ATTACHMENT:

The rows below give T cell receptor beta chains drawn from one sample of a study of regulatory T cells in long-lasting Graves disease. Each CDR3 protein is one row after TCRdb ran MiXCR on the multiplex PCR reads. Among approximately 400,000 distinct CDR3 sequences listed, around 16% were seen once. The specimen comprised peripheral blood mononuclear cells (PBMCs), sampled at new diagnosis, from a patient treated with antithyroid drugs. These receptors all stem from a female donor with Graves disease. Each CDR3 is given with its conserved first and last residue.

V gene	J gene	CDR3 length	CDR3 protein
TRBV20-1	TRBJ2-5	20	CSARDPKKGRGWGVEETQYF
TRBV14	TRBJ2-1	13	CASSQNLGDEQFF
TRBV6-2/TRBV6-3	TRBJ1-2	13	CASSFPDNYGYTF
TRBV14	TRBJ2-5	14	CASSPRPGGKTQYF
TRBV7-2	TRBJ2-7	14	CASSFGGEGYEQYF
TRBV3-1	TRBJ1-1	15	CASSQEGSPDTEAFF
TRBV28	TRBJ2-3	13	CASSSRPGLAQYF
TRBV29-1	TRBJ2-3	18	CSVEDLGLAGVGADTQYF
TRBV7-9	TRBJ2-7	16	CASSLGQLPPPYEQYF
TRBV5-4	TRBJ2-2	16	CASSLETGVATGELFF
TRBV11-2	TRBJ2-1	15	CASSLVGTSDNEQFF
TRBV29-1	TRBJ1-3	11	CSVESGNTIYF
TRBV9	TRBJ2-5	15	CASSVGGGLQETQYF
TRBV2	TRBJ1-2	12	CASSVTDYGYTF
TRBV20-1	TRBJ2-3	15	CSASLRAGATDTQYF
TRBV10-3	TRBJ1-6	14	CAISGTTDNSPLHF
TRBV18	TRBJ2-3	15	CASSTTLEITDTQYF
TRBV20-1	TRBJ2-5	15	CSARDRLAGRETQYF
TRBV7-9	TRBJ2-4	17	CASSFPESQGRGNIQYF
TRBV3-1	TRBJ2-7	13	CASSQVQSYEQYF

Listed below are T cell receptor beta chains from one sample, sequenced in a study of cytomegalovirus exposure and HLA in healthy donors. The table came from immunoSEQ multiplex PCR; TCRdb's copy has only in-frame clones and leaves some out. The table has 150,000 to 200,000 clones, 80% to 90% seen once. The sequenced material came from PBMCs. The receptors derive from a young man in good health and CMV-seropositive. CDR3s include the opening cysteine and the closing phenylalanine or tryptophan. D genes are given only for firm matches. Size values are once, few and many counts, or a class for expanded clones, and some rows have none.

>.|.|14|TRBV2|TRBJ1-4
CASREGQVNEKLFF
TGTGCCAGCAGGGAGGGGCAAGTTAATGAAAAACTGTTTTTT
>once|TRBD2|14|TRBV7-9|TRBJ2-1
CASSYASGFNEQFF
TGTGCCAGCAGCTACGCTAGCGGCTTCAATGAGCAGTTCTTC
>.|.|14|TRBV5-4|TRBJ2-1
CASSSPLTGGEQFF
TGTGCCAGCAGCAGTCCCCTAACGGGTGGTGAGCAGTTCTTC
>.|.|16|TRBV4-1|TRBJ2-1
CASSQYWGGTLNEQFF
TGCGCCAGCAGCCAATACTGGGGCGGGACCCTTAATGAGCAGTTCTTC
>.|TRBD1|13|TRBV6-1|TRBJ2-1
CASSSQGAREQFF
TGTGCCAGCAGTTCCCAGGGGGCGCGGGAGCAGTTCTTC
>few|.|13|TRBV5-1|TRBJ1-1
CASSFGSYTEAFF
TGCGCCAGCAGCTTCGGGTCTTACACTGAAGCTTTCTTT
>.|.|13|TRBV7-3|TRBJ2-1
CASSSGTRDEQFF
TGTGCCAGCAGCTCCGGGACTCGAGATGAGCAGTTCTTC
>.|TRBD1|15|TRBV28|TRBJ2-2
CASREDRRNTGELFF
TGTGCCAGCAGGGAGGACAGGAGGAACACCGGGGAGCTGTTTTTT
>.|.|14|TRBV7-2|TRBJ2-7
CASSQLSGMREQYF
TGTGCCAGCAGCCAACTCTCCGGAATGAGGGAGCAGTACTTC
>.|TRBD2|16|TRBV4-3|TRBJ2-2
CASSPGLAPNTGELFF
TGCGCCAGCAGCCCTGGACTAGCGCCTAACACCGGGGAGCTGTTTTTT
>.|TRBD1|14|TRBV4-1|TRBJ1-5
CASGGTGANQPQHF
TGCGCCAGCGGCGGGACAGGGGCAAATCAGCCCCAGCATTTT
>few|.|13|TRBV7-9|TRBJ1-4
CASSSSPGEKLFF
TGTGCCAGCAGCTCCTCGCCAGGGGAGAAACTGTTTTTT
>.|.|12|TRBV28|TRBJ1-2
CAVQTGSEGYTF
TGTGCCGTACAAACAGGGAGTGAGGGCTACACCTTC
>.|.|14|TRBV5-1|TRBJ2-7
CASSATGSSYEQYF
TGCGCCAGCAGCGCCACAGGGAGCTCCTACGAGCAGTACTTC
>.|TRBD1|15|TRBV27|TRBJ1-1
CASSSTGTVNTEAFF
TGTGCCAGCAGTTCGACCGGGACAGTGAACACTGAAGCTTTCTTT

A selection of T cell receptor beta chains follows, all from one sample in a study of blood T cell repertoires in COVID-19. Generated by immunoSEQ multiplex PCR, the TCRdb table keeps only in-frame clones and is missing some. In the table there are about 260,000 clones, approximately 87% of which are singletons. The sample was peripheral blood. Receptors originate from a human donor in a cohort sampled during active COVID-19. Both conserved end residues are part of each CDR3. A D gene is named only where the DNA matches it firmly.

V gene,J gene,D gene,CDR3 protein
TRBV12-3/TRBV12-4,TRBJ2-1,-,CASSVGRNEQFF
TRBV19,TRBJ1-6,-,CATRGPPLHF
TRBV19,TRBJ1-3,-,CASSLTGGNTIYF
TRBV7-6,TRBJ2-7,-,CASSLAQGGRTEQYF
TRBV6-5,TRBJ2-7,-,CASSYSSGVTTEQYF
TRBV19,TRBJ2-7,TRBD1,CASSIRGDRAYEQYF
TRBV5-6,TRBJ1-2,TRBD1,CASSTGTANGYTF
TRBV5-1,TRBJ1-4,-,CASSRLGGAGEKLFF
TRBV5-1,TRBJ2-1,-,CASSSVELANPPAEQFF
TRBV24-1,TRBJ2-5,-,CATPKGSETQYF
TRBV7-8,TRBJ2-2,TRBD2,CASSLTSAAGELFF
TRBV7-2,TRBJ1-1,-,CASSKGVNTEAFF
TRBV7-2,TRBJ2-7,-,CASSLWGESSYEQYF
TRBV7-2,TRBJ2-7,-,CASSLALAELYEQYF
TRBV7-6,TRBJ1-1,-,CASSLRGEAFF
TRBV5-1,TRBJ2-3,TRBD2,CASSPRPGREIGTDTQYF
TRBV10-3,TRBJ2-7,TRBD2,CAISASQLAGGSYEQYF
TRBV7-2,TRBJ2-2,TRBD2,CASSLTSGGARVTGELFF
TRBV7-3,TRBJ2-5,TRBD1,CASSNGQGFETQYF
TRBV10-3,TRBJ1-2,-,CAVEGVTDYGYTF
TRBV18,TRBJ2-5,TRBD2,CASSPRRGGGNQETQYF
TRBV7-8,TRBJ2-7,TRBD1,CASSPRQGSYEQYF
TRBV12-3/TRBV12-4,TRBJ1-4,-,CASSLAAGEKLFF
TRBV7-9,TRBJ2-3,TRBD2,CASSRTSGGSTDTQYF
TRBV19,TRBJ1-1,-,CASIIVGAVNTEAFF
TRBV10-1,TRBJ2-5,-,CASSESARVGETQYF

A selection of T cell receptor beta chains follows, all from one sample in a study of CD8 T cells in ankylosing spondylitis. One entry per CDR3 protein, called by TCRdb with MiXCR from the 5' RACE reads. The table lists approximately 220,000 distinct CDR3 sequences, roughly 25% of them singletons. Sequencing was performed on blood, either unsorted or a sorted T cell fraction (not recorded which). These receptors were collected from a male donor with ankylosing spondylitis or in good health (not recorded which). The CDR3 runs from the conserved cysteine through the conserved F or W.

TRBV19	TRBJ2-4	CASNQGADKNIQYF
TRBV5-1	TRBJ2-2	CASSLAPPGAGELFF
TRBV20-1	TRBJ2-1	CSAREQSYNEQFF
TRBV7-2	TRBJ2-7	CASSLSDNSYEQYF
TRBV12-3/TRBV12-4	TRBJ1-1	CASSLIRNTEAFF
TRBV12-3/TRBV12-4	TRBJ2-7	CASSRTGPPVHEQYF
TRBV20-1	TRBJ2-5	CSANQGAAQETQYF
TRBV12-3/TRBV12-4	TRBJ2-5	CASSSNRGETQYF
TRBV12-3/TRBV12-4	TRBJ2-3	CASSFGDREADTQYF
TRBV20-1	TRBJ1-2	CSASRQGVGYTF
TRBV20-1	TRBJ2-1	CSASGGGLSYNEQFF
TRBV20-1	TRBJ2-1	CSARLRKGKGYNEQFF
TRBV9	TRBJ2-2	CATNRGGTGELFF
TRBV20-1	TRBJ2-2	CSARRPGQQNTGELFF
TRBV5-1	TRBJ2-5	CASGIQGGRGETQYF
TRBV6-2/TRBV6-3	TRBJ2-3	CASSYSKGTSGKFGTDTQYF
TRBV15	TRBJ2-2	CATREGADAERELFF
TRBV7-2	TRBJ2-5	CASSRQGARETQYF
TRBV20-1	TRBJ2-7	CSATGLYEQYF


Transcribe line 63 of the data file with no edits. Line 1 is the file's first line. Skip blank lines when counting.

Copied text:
>.|.|14|TRBV5-1|TRBJ2-7